Before the official end of winter yesterday, the snow in the Annapolis Valley and the South Shore had mostly melted. A layer of ice, the remnant of sunny days and cold nights, was the last thing to leave our lawn; it took days to melt.
We enjoyed a March Break trip to the Valley, and waking up to these expansive views.
Late February: the best part of winter. The sun is shining straight through my office window in the semi-basement. How pleasant. Meanwhile, outside, all is white, hard and frozen. Last weekend, a couple of anglers walked about three hundred meters over the frozen sea in front of our house, carrying two chairs, a pack of beer and their fishing rods. They sat there motionless for hours, looking at the hole in the ice they had made for fishing, while drinking beer and having a good chat, I bet. Way to go!
Across from the tidal inlet near our house is a small island which is a symbolic destination for us, depending on the time of year. We celebrate spring, and the ice breaking up, by canoeing to it. In winter, if the ice is thick enough, we walk or skate to it. Today the ice was over 6 inches thick, the required minimum, and we walked there.
With thanks to my Facebook friends for their contributions.
The smooth, quiet brush of fresh snow under your skis.
The way ice breaks and cracks over rocks as the tide falls.
Empty beaches with shimmering vistas.
The mildness, softness and peace a snowfall brings.
Like the folks here, a winter is softness and gentility: quite well mannered, and departs when the welcome is worn.
A crackling fire in a woodstove making heat that penetrates to your bones.
Walking ON the bay in places we usually row, paddle or sail.
Sunlight sparkling off snow-laden branches.
Minas Basin ice shifting, buckling, making strange sculptures on the shore.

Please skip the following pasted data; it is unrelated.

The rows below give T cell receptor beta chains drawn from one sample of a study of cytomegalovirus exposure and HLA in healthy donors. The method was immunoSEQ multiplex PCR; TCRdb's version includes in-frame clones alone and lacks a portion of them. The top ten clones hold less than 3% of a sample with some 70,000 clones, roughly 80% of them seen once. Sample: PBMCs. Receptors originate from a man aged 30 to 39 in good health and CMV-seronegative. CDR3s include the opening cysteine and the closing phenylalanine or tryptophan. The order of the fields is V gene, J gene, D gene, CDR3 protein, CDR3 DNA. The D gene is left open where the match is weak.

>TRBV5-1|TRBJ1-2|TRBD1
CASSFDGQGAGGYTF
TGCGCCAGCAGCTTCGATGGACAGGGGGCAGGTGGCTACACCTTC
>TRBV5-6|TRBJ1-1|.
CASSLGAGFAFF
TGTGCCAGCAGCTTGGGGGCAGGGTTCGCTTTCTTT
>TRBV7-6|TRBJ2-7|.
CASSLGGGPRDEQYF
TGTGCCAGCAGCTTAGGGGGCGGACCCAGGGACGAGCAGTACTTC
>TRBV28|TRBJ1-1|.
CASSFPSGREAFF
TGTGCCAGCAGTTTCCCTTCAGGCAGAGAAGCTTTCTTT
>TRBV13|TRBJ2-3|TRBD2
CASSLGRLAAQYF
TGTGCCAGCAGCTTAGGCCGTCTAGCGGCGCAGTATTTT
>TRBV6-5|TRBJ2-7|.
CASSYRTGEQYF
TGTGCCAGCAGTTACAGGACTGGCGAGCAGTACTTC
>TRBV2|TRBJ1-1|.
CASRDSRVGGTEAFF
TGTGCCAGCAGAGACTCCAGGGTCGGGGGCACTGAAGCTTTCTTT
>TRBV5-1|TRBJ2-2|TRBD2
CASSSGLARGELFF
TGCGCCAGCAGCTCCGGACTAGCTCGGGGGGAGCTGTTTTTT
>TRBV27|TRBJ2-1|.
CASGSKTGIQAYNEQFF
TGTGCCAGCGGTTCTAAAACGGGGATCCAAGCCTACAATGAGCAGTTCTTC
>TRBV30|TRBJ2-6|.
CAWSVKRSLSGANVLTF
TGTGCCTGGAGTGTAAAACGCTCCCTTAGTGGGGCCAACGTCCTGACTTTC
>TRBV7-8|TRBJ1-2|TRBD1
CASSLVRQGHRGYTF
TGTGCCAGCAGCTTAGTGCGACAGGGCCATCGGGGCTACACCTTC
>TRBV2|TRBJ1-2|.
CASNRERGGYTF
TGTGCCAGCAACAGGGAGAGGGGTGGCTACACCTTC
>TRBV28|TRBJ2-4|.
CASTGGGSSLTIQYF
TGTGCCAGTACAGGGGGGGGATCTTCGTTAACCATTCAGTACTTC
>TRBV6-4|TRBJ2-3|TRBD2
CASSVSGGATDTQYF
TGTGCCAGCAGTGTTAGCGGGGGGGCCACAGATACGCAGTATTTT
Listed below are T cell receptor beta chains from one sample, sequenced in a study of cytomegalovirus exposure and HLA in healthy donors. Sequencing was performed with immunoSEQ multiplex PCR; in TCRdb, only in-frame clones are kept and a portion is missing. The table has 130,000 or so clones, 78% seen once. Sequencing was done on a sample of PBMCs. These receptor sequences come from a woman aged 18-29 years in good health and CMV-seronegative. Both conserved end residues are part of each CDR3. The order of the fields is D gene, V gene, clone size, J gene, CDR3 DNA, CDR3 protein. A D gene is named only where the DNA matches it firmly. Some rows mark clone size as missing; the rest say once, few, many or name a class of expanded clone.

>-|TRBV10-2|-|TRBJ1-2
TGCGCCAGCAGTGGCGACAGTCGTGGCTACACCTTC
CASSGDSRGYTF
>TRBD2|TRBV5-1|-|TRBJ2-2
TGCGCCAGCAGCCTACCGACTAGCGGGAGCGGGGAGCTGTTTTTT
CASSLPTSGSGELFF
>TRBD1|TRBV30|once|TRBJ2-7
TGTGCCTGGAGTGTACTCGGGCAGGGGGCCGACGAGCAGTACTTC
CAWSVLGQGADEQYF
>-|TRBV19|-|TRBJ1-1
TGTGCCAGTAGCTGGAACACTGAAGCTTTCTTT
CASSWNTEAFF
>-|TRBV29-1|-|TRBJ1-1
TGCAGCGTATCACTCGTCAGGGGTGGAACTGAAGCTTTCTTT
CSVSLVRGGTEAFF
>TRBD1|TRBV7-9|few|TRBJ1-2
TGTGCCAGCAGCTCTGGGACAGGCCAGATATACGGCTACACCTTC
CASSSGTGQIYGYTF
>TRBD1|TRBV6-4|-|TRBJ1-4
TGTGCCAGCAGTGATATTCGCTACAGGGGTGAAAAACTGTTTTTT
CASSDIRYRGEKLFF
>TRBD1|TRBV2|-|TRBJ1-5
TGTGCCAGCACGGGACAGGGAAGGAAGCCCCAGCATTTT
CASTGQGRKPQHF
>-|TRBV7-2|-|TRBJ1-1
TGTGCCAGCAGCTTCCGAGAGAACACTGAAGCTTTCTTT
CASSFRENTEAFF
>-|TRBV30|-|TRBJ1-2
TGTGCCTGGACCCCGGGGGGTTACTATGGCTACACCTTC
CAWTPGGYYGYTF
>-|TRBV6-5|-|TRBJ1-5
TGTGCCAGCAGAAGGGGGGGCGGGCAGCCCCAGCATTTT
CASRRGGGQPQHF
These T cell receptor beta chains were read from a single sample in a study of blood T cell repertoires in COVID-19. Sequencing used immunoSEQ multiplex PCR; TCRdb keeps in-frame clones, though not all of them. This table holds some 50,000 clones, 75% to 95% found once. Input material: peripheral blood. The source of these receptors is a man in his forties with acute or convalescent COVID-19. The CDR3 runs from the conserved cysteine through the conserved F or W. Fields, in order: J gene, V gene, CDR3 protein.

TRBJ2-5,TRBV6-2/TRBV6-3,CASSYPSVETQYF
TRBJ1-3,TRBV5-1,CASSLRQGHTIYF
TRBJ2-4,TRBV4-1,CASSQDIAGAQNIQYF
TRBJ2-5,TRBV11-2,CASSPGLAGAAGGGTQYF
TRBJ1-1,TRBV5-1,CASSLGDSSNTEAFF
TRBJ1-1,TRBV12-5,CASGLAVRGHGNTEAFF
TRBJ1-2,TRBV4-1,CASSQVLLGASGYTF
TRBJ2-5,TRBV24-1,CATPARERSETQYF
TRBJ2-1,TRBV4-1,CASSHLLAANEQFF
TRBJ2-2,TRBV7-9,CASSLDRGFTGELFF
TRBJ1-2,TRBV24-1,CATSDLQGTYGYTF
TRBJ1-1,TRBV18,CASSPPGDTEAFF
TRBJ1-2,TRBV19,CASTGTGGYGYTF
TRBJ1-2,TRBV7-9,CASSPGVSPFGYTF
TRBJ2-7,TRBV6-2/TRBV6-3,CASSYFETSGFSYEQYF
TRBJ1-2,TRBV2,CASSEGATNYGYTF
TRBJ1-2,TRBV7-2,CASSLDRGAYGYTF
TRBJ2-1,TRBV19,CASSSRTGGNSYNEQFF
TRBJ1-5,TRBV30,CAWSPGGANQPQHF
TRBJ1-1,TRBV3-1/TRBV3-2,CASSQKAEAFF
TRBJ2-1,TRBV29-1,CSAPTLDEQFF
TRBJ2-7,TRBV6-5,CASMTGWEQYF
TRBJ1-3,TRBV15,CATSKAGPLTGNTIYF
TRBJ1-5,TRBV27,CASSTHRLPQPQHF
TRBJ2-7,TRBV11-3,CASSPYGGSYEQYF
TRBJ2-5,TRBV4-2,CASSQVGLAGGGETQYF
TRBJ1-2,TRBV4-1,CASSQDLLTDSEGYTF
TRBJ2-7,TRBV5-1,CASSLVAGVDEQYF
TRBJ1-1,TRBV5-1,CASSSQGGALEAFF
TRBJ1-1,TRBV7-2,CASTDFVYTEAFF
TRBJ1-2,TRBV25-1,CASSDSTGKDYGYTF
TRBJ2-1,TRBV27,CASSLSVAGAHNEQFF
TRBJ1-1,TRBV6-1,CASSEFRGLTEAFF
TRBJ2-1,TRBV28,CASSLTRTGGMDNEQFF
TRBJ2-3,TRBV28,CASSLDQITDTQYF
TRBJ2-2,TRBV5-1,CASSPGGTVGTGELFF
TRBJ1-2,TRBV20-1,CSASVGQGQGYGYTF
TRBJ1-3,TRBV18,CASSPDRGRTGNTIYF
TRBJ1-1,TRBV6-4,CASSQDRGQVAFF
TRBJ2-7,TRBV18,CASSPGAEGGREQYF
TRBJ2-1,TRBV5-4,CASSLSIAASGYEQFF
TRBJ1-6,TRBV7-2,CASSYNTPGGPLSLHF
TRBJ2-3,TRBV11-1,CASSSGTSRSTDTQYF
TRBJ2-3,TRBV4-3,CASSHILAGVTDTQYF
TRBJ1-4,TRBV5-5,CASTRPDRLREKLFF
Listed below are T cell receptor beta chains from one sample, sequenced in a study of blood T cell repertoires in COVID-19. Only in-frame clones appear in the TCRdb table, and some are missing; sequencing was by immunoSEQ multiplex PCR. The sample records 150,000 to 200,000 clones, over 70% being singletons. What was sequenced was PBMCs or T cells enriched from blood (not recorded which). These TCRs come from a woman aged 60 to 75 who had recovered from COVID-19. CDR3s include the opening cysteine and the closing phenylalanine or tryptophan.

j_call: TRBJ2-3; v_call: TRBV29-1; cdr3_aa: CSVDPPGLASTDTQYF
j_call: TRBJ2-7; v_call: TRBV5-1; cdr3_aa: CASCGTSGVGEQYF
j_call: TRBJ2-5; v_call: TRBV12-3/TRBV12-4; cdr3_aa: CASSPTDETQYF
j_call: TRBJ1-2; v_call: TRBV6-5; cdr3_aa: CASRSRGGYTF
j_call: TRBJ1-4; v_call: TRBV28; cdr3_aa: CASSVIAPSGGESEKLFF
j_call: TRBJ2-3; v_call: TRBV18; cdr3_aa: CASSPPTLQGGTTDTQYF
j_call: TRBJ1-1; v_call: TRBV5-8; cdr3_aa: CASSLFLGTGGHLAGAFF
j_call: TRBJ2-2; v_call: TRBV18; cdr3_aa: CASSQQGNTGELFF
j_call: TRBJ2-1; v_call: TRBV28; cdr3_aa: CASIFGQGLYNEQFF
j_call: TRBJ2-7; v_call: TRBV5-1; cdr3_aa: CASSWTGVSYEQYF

Magnificent bald eagles.
Watching the days get longer in the coldest part of the winter.
Shovelling the driveway with a helper who will clear up the last little bits: the sun.
NO mosquitoes, NO blackflies, NO no-see-ums!
The weather changes frequently: it’s fairly mild, and cold snaps are short, warm periods are also short. There’s something for everyone and no time to get bored!
The province is small but has a variety of microclimates. Want more snow? Ski hills are not so far away. Want less snow? Go walk a deserted South Shore beach.
Memories of crazy winter antics performed when we were young and immortal: descending hills at great speed, jumping from one ice floe to another as the frozen ocean broke up (some have memories of being rescued in these situations!), “getting towed on a sled behind my dad’s car on a snow-covered gravel road, riding my bike through the streets of Halifax when the snow wasn’t too bad,” ice boating, skating on thin ice….
Maple syrup made in the woods.
Patterns made by drifting snow.
Winter skies unlike anything you see in the summer.
Eating fresh snow.
Cardinals and purple finches at the feeder.
Getting insight into the life of rabbits from their tracks in the woods.
So there are some of the things we love about winter in Nova Scotia. What are yours? Leave a comment below.
I’m fascinated by the formation of ice and how it interplays with the tides. And it has started again with cold morning temperatures which leave a layer of ice which plays with rocks as the tide goes down. You can hear the cracking as you walk along the shore – just little crick-clicks now, but bigger booms when the ice is thicker.